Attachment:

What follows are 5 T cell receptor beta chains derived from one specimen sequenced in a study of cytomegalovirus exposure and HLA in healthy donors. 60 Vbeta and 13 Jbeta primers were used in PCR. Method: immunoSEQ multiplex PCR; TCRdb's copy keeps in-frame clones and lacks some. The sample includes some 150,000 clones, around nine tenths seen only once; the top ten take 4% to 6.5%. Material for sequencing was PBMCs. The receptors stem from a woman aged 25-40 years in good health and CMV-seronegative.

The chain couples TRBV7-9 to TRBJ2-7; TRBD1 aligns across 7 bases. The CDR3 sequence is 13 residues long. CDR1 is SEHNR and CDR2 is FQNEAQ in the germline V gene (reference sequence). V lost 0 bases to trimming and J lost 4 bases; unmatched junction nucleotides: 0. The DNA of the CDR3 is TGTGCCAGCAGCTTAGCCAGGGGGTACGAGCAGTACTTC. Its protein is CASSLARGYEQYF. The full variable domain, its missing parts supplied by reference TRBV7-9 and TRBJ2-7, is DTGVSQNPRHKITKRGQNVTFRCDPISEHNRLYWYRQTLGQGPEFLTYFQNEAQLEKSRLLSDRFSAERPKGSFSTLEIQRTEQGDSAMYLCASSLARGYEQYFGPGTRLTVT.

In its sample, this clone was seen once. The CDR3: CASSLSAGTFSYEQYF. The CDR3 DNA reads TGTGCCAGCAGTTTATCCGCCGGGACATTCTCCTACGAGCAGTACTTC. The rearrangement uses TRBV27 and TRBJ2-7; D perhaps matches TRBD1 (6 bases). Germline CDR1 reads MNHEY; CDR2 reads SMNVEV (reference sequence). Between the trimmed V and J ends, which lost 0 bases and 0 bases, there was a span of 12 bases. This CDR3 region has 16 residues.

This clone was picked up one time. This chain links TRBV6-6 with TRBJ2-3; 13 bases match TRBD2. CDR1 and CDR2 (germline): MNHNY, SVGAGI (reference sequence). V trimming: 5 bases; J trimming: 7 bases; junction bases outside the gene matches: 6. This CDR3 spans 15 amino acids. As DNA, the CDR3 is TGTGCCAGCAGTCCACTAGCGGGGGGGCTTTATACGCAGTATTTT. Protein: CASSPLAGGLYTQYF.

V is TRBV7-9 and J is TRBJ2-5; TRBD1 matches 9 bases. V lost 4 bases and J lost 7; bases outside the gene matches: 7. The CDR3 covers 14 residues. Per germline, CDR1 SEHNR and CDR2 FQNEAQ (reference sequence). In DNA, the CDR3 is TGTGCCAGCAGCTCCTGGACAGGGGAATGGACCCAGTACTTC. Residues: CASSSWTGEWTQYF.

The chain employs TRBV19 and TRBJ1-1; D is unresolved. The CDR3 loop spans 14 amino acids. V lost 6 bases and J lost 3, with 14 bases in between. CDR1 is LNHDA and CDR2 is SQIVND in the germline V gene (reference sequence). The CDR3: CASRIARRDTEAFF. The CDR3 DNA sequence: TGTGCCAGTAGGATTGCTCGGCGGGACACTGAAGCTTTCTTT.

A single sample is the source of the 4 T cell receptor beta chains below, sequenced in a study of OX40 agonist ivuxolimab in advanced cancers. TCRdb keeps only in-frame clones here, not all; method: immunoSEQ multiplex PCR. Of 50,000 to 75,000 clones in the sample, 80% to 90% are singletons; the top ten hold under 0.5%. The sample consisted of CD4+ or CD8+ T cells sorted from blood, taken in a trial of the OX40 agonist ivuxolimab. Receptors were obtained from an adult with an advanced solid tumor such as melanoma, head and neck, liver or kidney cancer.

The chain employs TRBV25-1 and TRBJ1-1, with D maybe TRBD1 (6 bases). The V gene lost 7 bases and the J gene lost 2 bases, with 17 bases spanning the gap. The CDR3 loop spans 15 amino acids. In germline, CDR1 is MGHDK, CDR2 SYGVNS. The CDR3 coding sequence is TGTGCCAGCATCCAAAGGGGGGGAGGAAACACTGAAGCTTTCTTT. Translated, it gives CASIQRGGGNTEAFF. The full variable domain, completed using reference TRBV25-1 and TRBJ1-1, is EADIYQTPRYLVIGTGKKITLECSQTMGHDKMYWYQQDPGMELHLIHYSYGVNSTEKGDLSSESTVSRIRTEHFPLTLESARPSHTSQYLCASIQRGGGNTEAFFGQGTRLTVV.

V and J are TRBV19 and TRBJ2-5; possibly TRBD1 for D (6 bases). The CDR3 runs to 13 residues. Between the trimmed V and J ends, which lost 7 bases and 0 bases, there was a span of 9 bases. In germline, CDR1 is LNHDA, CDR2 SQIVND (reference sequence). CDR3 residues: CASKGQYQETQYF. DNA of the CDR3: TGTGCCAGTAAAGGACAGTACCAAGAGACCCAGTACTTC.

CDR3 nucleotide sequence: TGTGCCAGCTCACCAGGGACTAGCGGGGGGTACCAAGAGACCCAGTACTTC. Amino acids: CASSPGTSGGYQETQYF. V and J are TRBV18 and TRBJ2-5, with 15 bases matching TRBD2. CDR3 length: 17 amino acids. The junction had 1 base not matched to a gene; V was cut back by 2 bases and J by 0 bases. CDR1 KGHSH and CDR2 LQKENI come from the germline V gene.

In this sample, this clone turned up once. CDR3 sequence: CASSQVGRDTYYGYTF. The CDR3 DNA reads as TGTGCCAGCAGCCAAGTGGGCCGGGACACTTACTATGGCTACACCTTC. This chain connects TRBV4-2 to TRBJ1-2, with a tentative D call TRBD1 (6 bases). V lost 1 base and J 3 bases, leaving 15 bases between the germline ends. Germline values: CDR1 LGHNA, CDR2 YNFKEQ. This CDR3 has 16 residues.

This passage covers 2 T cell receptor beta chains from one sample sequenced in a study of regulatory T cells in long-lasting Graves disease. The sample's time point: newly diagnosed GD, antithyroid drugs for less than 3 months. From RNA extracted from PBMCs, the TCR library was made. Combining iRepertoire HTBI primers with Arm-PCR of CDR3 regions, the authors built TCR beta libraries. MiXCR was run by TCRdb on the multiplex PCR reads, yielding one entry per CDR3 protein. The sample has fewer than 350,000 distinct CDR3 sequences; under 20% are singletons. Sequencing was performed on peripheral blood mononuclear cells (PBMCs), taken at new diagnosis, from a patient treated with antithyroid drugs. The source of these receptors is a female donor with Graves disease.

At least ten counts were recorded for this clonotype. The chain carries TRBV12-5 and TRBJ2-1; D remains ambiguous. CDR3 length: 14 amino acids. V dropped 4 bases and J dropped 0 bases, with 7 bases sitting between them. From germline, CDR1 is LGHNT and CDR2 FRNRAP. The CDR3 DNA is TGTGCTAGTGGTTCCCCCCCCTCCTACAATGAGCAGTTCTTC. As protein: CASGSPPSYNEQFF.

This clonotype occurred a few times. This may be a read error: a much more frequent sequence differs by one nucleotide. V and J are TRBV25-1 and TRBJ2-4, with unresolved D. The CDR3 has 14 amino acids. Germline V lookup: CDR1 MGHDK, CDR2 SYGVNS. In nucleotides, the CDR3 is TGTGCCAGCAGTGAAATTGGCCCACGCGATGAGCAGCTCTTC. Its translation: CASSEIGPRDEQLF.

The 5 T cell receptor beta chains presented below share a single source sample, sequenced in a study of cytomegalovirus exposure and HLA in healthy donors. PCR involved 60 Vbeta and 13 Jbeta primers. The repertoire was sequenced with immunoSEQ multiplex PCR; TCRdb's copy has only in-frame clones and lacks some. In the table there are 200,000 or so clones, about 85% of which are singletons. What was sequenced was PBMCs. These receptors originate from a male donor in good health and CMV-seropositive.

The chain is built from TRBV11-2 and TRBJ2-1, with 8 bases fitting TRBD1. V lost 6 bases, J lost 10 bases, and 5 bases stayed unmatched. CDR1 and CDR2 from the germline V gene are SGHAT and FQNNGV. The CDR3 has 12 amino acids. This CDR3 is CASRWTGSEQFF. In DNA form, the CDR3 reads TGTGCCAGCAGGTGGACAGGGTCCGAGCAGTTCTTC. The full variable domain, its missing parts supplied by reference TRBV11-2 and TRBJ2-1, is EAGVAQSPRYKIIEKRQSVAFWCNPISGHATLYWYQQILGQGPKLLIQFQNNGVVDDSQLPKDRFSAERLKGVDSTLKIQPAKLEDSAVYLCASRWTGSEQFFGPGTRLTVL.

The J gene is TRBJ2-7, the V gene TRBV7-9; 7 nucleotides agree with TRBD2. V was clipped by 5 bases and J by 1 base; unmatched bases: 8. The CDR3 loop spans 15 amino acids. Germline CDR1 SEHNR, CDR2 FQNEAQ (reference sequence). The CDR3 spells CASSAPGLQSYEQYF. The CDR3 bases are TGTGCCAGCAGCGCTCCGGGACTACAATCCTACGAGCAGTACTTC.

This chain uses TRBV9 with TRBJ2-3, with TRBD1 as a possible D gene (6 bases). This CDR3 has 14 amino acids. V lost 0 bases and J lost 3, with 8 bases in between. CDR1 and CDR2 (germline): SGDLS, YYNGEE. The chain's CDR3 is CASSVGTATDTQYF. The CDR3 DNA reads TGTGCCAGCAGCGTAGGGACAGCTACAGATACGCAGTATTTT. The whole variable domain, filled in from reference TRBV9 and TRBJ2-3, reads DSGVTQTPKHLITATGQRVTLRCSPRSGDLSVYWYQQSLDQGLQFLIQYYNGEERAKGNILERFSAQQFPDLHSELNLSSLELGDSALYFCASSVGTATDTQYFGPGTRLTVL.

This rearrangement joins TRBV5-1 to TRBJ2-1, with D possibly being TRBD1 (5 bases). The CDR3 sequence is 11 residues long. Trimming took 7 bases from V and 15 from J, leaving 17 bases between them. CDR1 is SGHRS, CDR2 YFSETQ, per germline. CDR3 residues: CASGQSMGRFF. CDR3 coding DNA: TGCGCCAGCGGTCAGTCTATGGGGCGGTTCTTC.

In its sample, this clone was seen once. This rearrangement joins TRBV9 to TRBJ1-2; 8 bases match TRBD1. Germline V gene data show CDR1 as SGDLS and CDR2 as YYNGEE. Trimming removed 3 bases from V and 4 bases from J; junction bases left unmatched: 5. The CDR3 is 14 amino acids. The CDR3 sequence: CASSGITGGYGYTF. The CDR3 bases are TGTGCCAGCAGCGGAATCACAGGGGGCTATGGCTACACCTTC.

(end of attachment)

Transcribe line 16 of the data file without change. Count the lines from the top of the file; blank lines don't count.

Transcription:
The chain is built from TRBV11-2 and TRBJ2-1, with 8 bases fitting TRBD1. V lost 6 bases, J lost 10 bases, and 5 bases stayed unmatched. CDR1 and CDR2 from the germline V gene are SGHAT and FQNNGV. The CDR3 has 12 amino acids. This CDR3 is CASRWTGSEQFF. In DNA form, the CDR3 reads TGTGCCAGCAGGTGGACAGGGTCCGAGCAGTTCTTC. The full variable domain, its missing parts supplied by reference TRBV11-2 and TRBJ2-1, is EAGVAQSPRYKIIEKRQSVAFWCNPISGHATLYWYQQILGQGPKLLIQFQNNGVVDDSQLPKDRFSAERLKGVDSTLKIQPAKLEDSAVYLCASRWTGSEQFFGPGTRLTVL.